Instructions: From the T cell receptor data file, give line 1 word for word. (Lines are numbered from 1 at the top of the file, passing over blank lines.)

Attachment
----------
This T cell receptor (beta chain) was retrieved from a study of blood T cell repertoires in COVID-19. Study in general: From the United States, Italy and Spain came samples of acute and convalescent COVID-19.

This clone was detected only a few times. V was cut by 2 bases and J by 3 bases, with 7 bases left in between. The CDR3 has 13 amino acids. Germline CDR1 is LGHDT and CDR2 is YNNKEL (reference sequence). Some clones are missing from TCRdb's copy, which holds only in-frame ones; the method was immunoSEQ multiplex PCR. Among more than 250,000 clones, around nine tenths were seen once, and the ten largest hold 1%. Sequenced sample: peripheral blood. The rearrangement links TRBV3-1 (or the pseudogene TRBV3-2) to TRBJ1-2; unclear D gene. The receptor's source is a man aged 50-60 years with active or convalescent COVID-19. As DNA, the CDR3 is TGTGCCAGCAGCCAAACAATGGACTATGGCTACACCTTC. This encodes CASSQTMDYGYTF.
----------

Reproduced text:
This T cell receptor (beta chain) was retrieved from a study of blood T cell repertoires in COVID-19. Study in general: From the United States, Italy and Spain came samples of acute and convalescent COVID-19.